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Quote/s of the Day – 27 April – St Peter Canisius

Quote/s of the Day – 27 April – The Memorial of St Peter Canisius SJ (1521-1597) Doctor of the Church

Better that only a few Catholics
should be left,
staunch and sincere in their religion,
than that they should,
remaining many,
desire as it were,
to be in collusion
with the Church’s enemies
and in conformity with the open foes
of our faith.

Prayer of a Catechist
to Jesus, Lover of Children

O Jesus, Friend of children,
Who from Thy most tender years
did grow visibly in wisdom
and in grace before God and men.
Who at the age of twelve,
was seated in the Temple,
in the midst of the doctors,
listening to them attentively,
humbly asking them questions
and exciting their admiration
by the prudence and wisdom
of Thy discourse.
Who didst receive, so willingly,
the children, blessing them
and saying to Thy disciples:
Let them come to Me,
for of such is the Kingdom of Heaven.
Inspire me as Thou did inspire
the blessed Peter Canisius,
model and guide of the perfect Catechist,
with a profound respect
and a holy affection for childhood,
a taste and a marked devotion
for instructing them in Christian doctrine,
a special aptitude, in making them understand
its mysteries and love its beauties.
I ask this of Thee,
through the intercession
of the Blessed Virgin Mary
and Saint Peter Canisius.
Amen.

St Peter Canisius (1521-1397)
Doctor of the Church

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Saint of the Day – 21 December – St Peter Canisius SJ (1521-1397) The “Second Apostle of Germany” – Doctor of the Church

Saint of the Day – 21 December – St Peter Canisius SJ. (1521-1397) The “Second Apostle of Germany” – Doctor of the Church

Catechesis of Pope Benedict XVI – 9 February 2011saint-peter-canisius glass lg

He was born on 8 May 1521 in Wijmegen, Holland.   His father was Burgomaster of the town.   While he was a student at the University of Cologne he regularly visited the Carthusian monks of St Barbara, a driving force of Catholic life and other devout men who cultivated the spirituality of the so-called devotio moderna [modern devotion].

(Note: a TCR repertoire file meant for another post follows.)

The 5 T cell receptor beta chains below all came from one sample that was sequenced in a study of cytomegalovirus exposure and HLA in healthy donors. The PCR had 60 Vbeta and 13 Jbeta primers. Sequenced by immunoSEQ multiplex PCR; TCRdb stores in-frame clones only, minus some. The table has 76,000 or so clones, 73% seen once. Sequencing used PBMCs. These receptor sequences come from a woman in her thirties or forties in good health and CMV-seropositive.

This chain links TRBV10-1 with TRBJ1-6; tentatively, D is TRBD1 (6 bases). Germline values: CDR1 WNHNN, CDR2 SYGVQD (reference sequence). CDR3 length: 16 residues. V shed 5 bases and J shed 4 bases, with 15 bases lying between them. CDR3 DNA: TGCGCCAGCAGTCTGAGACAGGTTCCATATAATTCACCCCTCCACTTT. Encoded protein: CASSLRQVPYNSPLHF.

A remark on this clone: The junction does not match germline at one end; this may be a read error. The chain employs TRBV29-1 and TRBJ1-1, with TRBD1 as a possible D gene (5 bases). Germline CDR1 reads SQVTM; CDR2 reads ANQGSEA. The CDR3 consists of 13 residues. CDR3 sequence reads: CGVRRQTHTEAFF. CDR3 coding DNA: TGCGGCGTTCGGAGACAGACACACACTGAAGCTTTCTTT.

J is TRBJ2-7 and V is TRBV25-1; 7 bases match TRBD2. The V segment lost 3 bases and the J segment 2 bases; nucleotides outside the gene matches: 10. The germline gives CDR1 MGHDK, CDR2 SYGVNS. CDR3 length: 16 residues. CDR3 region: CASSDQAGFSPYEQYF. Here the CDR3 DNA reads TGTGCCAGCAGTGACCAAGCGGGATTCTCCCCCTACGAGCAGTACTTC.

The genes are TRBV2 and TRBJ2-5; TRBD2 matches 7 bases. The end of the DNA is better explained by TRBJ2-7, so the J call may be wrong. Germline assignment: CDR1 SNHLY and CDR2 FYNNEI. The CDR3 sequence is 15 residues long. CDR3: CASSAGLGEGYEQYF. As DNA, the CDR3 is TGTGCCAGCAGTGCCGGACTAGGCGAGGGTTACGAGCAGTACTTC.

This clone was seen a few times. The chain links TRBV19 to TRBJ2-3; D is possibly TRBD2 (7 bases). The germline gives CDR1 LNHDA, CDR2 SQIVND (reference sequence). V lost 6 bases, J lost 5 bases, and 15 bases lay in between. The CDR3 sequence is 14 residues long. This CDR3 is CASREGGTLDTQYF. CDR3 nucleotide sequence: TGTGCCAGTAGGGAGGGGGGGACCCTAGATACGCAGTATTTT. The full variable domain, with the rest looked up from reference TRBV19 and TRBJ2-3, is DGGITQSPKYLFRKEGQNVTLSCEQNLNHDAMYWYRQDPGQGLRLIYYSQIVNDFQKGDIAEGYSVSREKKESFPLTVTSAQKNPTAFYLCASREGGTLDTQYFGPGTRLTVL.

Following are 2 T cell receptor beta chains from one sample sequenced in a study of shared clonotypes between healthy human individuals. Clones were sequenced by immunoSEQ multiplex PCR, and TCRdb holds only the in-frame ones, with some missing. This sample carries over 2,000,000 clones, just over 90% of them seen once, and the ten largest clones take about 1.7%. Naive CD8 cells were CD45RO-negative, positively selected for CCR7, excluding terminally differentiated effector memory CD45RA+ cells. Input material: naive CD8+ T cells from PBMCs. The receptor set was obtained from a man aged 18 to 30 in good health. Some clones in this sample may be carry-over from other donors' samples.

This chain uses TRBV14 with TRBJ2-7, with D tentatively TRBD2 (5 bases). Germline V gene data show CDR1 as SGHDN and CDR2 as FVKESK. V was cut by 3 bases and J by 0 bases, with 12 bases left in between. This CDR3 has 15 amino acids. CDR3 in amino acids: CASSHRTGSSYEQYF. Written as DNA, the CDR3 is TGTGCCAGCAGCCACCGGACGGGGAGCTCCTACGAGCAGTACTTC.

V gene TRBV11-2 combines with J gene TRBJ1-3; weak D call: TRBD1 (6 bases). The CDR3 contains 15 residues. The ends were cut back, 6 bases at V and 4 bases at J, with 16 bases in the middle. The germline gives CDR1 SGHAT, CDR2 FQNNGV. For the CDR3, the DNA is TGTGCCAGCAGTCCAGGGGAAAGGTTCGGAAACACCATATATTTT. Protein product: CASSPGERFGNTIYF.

He entered the Society of Jesus on 8 May 1543 in Mainz (Rhineland — Palatinate), after taking a course of spiritual exercises under the guidance of Bl (now Saint) Pierre Favre, Petrus [Peter] Faber, one of St Ignatius of Loyola’s first companions.   He was ordained a priest in Cologne.   Already the following year, in June 1546, he attended the Council of Trent, as the theologian of Cardinal Otto Truchsess von Waldburg, Bishop of Augsberg, where he worked with two confreres, Diego Laínez and Alfonso Salmerón.   In 1548, St Ignatius had him complete his spiritual formation in Rome and then sent him to the College of Messina to carry out humble domestic duties.

He earned a doctorate in theology at Bologna on 4 October 1549 and St Ignatius assigned him to carry out the apostolate in Germany.   On 2 September of that same year he visited Pope Paul III at Castel Gandolfo and then went to St Peter’s Basilica to pray.   Here he implored the great Holy Apostles Peter and Paul for help to make the Apostolic Blessing permanently effective for the future of his important new mission.   He noted several words of this prayer in his spiritual journal.

He said:  “There I felt that a great consolation and the presence of grace had been granted to me through these intercessors [Peter and Paul].   They confirmed my mission in Germany and seemed to transmit to me, as an apostle of Germany, the support of their benevolence.   You know, Lord, in how many ways and how often on that same day you entrusted Germany to me, which I was later to continue to be concerned about and for which I would have liked to live and die”.Canisius_smlframe